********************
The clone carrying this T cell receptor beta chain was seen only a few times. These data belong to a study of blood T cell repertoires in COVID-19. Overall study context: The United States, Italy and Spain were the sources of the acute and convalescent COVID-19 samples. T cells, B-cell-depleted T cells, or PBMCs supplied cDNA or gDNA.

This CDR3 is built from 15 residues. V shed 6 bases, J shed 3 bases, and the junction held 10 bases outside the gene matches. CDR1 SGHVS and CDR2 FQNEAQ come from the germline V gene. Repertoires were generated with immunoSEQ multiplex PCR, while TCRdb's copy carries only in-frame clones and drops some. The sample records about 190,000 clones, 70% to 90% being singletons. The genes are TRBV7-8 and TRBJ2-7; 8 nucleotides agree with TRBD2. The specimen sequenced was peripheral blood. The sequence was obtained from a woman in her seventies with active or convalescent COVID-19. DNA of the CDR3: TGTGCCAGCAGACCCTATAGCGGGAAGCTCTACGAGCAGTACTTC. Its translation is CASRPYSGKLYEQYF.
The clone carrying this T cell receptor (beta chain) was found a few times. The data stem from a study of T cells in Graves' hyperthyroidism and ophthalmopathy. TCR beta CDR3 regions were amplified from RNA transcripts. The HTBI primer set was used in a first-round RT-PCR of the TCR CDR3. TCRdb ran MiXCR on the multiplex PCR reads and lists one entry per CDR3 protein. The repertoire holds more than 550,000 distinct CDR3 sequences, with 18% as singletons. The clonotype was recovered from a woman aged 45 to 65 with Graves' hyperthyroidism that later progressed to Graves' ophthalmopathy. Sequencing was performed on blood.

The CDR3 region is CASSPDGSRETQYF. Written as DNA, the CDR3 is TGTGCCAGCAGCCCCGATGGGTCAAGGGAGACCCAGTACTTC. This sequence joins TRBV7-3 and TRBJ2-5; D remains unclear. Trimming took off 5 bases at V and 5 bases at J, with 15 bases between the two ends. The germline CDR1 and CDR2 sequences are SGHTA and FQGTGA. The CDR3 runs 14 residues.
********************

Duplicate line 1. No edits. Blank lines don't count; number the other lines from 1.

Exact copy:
The clone carrying this T cell receptor beta chain was seen only a few times. These data belong to a study of blood T cell repertoires in COVID-19. Overall study context: The United States, Italy and Spain were the sources of the acute and convalescent COVID-19 samples. T cells, B-cell-depleted T cells, or PBMCs supplied cDNA or gDNA.